Top Guide for Acquiring Auto Insurance in Wisconsin
Possibly more than in any other state, procuring auto insurance in Wisconsin can be a somewhat tricky task. With less-than-clear liability laws and unique road hazards that require special types of coverage, it's important to make sure you get a policy that best suits you and the state you drive in before you find yourself in a situation where you wish you had.
The Truth about the Requirements
If you were to check several different sources to determine what type of coverage is required by the authorities, you'll likely get several different answers. Some will say America's Dairyland requires only liability coverage; some will say liability and uninsured motorist protection is mandated; and others might tell you the state doesn't have a mandatory law. Believe it or not, all would be correct. While Wisconsin doesn't have that law per se, it does have a financial liability law. The mandate declares each driver in America's Dairyland financially liable if he or she is determined to be at fault in a traffic accident. So in order to operate a motor vehicle, one must be able to prove that he or she is capable of that financial responsibility. This is accomplished by giving the State Secretary of Treasury a deposit of $60,000, or by obtaining liability and uninsured motorist protection. The liability portion must have the following minimum levels: $25,000 for bodily injury or death of one person; $50,000 for bodily injury or death of two or more people; and $10,000 for property damage. The uninsured motorist insurance must take care of a minimum of $25,000 for bodily injury or death of one person and $50,000 for bodily injury or death of two or more people.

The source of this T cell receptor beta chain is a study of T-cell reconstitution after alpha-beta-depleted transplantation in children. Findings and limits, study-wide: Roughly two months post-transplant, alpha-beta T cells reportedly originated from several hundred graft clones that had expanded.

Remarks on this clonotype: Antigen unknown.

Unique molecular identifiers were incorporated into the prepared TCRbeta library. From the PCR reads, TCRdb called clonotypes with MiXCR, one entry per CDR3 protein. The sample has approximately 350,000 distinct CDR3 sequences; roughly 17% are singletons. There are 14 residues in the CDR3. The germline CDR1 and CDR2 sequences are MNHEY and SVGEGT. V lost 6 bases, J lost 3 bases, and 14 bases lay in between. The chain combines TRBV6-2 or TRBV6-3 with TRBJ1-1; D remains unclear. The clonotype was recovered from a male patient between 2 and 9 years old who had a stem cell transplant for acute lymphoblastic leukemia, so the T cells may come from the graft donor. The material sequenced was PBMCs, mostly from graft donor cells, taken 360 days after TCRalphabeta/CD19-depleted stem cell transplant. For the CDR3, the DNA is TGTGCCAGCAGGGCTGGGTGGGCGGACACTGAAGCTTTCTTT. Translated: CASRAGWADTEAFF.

Being a Responsible Driver
Since your average resident doesn't have $60,000 in cash available to post as a deposit, most drivers meet the financial requirements by purchasing liability and uninsured motorist protection. But even if you're in compliance with the law, do you really have enough protection? Liability protects only the other driver if you're at fault in a collision, while uninsured motorist coverage guarantees you'll be protected up to your set limits if you're involved in an accident with a driver who's not if you incur repair costs and/or medical bills as the result of a collision caused by a motorist who's not financially liable. While the peace of mind those types of insurance offer is important, they leave out a broad range of areas that could leave you and your family in a lengthy financial mess should you have a moving mishap while behind the wheel.
Keep in mind that living in this region means facing unique driving hazards exclusive to America's Dairyland. Its proximity to Lake Michigan and Lake Superior, as well as the Mississippi, Montreal and St. Croix rivers, makes the state a veritable gathering place for winter cold fronts, which often leave the roads coated with thick layers of ice, slush and snow. As a result, more than 17,000 car accidents occur every winter when drivers lose control of their vehicles on the difficult-to-navigate roadways. Winter also brings hail and harsh winds, which damage hundreds of parked cars every year.